It would likely depend upon

It would likely depend upon what it costs to build. Right now some taxes are being paid on the private portion. The city  doesn't pay taxes. However, under MMPI it will be a business. Businesses are supposed to pay property taxes. In recent years, most of what has been built or rehabed downtown has had either tax abatement or TIF (tax incremental financing). The later the property owner pays taxes but it money does not go to the usual place, i. e., schools, county, city, library but is diverted to pay some aspects of what is being built or infrastructure. For example, a portion of Tower City (that isn't tax abated) is TIFed - the money is paid by Forest City but goes to pay for bonds for the Rock Hall.

 

I doubt seriously if any of the income of MMPI executives would be paid to the city. A manager who might live here would pay. Browns & Cav players, for example, split their income taxes between Cleveland and Berea where the teams have practice sessions. Also, I seem to remember that they pay only on what they proportionally earn if they are playing actually in Cleveland.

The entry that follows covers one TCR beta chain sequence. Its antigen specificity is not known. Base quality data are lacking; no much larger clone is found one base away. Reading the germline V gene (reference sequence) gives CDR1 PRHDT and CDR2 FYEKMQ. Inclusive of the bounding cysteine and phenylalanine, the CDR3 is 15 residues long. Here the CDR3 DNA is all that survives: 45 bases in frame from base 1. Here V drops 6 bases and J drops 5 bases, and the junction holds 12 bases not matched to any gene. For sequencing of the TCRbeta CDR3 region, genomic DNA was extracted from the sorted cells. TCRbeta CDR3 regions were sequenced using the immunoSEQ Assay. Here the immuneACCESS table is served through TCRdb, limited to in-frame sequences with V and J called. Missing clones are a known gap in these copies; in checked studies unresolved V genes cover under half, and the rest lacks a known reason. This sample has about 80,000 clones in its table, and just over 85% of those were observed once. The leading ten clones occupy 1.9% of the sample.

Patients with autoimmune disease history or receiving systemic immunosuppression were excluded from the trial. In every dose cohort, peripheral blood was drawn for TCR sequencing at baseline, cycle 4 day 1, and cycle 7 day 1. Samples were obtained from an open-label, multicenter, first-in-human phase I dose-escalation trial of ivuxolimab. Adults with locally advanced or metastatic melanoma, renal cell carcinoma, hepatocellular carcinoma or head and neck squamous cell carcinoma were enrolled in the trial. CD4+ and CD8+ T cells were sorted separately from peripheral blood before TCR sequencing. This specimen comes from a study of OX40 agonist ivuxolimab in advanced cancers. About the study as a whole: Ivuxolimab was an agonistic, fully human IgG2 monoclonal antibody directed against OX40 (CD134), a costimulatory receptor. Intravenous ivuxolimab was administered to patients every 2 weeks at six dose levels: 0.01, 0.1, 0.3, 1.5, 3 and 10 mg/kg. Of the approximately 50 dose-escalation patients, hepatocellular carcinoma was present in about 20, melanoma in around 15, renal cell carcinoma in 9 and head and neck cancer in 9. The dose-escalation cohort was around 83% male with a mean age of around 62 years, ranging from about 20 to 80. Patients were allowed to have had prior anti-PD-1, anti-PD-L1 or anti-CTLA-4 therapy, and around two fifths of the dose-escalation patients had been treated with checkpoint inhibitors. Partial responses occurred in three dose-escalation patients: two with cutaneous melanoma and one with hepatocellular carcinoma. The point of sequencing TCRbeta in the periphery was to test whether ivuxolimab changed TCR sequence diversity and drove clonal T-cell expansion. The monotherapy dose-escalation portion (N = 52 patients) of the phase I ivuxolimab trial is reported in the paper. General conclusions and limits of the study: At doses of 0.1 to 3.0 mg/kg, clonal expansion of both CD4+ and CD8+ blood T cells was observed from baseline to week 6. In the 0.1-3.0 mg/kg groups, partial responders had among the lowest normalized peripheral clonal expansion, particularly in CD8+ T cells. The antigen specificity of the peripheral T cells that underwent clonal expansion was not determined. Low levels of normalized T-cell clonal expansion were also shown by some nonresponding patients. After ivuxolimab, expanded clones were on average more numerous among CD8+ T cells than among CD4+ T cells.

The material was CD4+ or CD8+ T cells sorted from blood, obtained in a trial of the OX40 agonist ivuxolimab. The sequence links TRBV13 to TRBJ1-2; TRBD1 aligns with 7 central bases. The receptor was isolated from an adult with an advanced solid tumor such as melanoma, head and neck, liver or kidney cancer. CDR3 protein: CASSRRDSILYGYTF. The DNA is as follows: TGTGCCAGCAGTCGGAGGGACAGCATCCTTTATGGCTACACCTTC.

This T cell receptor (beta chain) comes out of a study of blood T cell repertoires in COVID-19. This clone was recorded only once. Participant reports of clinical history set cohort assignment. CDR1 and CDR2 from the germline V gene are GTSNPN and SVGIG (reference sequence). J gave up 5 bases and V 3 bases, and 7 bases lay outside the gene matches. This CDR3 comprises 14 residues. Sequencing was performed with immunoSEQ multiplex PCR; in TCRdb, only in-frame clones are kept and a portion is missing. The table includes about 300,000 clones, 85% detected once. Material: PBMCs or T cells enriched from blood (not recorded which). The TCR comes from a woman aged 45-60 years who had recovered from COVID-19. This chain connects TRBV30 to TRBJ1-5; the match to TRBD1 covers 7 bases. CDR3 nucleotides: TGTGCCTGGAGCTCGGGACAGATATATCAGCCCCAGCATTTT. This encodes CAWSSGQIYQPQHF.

How you can say the Cleveland schools are well-funded I don't know.  I do know that tens of millions of property tax money (some 60 percent of which would go to the schools) is not being paid because of the abatements and exemptions I spoke about above. Also the County and the city are losing about 12 percent a year  from these abatements with the city libraries being cut a smaller amount.

 

 

It's isn't  true that there is no income coming from the convention center. They have 17 shows contracted and 62 either firm or potential for this year and I think it was 76 in out years. So there is income, plus the salaries of city employees working in the building.

I believe the entire project will be tax free as to property taxes or there wouldn't be the language that the city will join with the county to petition for tax relief and the city by accepting the $20 million says that it will.  So just as  Gateway doesn't pay any property taxes (except on land) this won't either.

Whether MMPI will run the operation to make money for itself I'd say certainly they will try.